Thursday, November 20, 2008

College Football Playoff? Yes We Can

The following was submitted -- and summarily rejected! -- as an Op-Ed piece off of Obama's interview on "60 Minutes" this past Sunday. It was meant for a wider, non-avid-sports-fan audience. On Monday, there were several clever reactions to Obama's interview (this one I particularly liked), but they were more along the lines of "I want to be your Playoff Czar!"; none really offered a new direction for discussion. That's what I was hoping to do here. I openly recognize that there are lots of holes to shoot in this, but consider the larger point of populism.

College Football Playoff? Yes We Can.

"We should be creating a [college football] playoff system. So I'm going to throw my weight around a little bit." -- President-elect Barack Obama on "60 Minutes," November 16

To: President-elect Obama
From: The Head of College Football Playoff Transition Team

Nothing needs more of the "change" you talk about than college football's system for determining a national champion.

Your support for a long-desired 8-team playoff system is achievable. However, the existing institutional inertia -- even resistance -- is substantial. To create a college football playoff, you will have to answer two key questions: Which schools are included? And who gets to
decide which teams make the playoff?

The answers lie in the same populist, "bottom-up" solutions you used so effectively on the campaign trail.

Let's review the existing system: The two top-ranked teams in the Bowl Championship Series ("BCS") play for the national title.

The BCS comprises the teams represented by the six "power" conferences who negotiated the original BCS deal: The SEC, Big 12, Big Ten, Pac-10, Big East and ACC, plus Notre Dame. Upon annual review, a lone representative of non-"power" teams may be allowed into the group,
with an unbeaten season (and some luck).

The system is, by its very definition, exclusionary. This season, two non-"power" teams -- Utah and Boise State -- are both undefeated and ranked in the Top 10 nationally. Only one will break through the class ceiling, and even then, there is no talk that either would be one of two teams selected to actually compete for the national title.

An even larger source of contention is the process to select the two teams that play for the national title. The top two teams are derived from a combination of two "human" polls (conducted among college football coaches and select outside experts) and the average of a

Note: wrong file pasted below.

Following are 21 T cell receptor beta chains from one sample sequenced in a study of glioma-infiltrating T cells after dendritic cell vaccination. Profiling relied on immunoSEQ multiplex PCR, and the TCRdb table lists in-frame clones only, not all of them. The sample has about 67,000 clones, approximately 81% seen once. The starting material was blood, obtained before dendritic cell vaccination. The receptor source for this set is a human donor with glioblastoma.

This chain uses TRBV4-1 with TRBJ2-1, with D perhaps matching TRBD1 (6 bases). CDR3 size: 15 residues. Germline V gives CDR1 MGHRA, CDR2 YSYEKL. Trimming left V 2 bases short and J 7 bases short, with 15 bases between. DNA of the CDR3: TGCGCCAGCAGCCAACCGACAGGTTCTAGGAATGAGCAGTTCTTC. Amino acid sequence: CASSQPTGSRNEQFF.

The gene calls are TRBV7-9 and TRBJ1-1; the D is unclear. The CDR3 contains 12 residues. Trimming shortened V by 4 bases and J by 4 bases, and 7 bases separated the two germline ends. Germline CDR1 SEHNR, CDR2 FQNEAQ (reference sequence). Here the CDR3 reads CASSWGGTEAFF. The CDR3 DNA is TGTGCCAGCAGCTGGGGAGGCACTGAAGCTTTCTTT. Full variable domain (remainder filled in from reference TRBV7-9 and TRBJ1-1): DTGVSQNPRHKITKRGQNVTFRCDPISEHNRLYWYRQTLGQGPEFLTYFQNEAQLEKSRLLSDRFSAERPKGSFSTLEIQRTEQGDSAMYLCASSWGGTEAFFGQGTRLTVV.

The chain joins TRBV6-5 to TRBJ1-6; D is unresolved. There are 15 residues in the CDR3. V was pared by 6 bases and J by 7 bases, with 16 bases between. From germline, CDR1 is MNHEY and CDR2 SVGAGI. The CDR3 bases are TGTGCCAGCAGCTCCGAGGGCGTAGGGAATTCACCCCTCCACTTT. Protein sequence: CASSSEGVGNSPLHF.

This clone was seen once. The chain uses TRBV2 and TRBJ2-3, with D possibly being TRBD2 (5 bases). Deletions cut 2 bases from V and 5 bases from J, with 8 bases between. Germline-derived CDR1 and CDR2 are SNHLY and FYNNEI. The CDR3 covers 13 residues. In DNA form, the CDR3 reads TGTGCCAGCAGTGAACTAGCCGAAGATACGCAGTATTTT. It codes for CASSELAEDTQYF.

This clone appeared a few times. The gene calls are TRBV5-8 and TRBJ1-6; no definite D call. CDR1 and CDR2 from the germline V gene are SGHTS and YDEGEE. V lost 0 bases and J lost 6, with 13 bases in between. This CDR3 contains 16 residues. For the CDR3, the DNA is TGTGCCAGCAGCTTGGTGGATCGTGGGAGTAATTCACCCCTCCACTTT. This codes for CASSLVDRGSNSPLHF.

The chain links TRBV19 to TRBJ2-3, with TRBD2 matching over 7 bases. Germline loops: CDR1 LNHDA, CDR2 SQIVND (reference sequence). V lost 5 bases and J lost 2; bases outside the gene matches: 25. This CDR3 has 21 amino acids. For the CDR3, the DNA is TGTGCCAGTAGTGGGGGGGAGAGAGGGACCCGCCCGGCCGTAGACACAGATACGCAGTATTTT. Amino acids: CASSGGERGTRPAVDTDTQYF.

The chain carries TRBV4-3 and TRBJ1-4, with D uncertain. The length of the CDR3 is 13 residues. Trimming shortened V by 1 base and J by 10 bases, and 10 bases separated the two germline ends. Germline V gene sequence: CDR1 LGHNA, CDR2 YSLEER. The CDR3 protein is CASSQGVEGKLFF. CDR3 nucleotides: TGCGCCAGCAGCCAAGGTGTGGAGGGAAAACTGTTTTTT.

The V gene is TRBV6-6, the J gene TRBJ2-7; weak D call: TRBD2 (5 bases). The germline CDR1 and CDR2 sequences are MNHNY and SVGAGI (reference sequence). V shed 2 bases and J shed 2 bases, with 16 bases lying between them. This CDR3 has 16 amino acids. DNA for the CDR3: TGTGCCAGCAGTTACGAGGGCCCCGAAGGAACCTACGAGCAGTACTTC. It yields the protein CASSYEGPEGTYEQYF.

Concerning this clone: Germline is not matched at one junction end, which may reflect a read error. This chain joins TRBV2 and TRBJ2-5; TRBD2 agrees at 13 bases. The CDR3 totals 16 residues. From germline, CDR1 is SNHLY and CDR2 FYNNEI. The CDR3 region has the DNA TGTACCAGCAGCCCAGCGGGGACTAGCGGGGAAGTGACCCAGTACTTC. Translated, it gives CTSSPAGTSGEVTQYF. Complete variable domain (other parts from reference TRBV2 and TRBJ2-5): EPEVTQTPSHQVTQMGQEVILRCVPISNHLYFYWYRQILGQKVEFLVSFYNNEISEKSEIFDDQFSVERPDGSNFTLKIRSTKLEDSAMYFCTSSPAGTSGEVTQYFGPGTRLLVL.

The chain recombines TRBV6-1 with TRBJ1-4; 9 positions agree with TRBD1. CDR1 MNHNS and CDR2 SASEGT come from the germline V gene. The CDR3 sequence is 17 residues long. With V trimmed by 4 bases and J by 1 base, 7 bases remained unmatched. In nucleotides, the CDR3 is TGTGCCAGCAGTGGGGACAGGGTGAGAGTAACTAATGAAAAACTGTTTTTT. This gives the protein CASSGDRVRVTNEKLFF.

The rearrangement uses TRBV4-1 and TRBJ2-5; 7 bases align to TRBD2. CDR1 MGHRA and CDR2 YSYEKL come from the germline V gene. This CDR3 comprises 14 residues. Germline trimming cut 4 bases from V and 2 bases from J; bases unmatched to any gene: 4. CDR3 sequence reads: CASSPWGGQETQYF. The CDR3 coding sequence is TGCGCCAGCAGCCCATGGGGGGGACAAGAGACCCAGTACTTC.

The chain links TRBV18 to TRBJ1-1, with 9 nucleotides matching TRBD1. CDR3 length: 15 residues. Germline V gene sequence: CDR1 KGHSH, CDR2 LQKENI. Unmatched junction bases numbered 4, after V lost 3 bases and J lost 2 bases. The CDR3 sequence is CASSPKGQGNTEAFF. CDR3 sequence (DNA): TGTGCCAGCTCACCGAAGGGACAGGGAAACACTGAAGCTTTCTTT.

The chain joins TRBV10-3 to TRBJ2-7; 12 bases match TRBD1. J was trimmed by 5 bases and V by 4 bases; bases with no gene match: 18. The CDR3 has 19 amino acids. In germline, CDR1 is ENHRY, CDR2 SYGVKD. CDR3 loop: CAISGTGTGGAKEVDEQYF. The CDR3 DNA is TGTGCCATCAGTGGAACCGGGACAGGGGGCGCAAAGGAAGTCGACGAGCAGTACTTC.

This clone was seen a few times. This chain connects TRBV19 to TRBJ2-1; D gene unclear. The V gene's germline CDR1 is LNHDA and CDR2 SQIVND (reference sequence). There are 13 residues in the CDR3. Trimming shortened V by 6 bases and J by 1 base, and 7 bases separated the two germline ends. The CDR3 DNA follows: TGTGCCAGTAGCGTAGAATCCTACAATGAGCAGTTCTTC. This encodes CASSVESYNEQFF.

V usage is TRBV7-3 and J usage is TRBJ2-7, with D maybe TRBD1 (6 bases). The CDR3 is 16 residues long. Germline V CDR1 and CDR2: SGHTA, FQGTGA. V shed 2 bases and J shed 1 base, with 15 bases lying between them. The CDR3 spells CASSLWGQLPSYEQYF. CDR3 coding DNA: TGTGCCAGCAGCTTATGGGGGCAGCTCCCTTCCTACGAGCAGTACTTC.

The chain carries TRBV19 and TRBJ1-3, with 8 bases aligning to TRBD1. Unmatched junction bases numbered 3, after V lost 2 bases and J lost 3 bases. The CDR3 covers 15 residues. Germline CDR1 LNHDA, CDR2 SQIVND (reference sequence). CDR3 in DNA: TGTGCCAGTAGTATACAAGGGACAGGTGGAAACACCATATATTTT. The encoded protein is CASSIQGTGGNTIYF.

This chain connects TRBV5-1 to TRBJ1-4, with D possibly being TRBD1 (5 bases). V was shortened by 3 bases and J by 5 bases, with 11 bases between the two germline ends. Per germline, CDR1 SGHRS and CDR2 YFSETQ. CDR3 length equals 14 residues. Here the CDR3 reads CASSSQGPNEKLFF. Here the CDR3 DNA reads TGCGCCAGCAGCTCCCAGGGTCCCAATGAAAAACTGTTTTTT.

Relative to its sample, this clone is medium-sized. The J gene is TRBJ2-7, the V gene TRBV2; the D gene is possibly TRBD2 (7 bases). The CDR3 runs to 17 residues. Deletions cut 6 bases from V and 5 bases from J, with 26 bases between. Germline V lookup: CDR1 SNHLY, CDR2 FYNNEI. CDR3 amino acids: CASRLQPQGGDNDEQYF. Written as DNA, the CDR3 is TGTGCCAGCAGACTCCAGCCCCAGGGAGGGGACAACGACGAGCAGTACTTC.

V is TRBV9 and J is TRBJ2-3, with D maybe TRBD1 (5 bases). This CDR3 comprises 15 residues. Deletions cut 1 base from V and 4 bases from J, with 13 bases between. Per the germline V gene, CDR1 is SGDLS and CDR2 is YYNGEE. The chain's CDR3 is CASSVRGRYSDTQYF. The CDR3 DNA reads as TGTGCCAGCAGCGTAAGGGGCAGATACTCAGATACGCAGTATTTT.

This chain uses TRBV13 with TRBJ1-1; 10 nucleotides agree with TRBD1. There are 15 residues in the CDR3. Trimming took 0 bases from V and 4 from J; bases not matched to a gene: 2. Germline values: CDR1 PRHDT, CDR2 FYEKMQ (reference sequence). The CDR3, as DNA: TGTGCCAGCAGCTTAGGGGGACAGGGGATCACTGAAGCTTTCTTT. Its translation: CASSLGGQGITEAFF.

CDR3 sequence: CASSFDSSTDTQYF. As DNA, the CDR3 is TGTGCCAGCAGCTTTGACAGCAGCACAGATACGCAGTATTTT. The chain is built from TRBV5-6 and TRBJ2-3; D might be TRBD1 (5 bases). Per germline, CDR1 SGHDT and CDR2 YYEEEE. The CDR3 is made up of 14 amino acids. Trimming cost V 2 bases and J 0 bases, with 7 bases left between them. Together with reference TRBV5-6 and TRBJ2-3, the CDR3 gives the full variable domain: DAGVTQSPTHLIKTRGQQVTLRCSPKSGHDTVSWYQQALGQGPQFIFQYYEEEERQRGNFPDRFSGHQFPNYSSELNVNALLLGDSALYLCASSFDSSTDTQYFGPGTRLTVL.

batch of rankings determined by computer algorithm. (Google, it ain't.)

The polling is opaque. Coaches are inherently biased. Experts can only watch so many games at once. Numbers baked into a computer program can never tell the whole story. Ultimately, sorting among half-a-dozen -- or more -- worthy contenders is perennially maddening to fans. The Associated Press thought so little of the BCS process that it removed its own poll of college football writers from the formula.

So how to bring the country together and deliver the playoff everyone wants? The solution is to "open-source" it.

It starts by curbing the current BCS cabal. Mandate a one-time opt-out of the current system for any school or conference interested in a playoff.

From there, create a pool of willing playoff participants. But it can't be based on the same old power-conference politics.

Open the playoff system to any team that wants to be a part of it. That allows any conscientious objectors to a playoff -- university presidents or conference commissioners -- to opt out, for any reason. Their teams will simply not be eligible to participate in the playoff. Left intact are the schools with a commitment to a playoff.

Next, we need a more structurally sound and sustainable system to determine the 8 playoff teams. For starters, eliminate the current bloated bureaucracy of ranking teams through a hazy mix of conflicted coaches, so-called experts and soulless computers.

Instead, tap into the renewable energy of the fans themselves. Replace the current convoluted ranking system with a nationalized "Fan Poll," open to any registered fan to submit their own Top 8 ballot. Give fans themselves the biggest stake in this new process and its outcome; trust their interest in taking it seriously. These results would create a self-fulfilling mandate -- what outraged coach or pundit could seriously disagree with a nation of fans weighing in?

If your campaign proved anything, Mr. President-elect, it was that the power of the Web to efficiently enable the actions of a massive collection of motivated, individual people. Harness that again: The sheer volume of participants will ensure that no single constituency will dominate; a free market of fans -- with limited, helpful regulation from your National Office of College Football Playoff -- will deliver the wisest, fairest, most transparent group of 8 playoff teams each season.

A college football playoff powered by populism inclusively puts the process in the hands of whoever wants to create the change they want: Whether you are a university trustee or a fan on the couch, only participate if you care to -- but, in the end, everyone choosing to take part is motivated by a vested interest in the best outcome possible for the sport.

After that, it's easy: Three rounds, three weeks, one champion: In a way you and the country might recognize, a "Champ We Can Believe In."

-- D.S.

(Update: Smart overview of the landscape from Josh Levin at Slate. Wilbon weighed in Tuesday.)


Steve said...

I could go along with this. It's certainly better than your every team in the playoffs idea.

Luke Bell said...

Fans wouldn't take it seriously. Have you ever been on a college football message board? Read the comments on any college football post you made yourself. Fans are worse than the coaches.

Otherwise, I am ok with it, and I am an "obstructionist" Big 10 guy.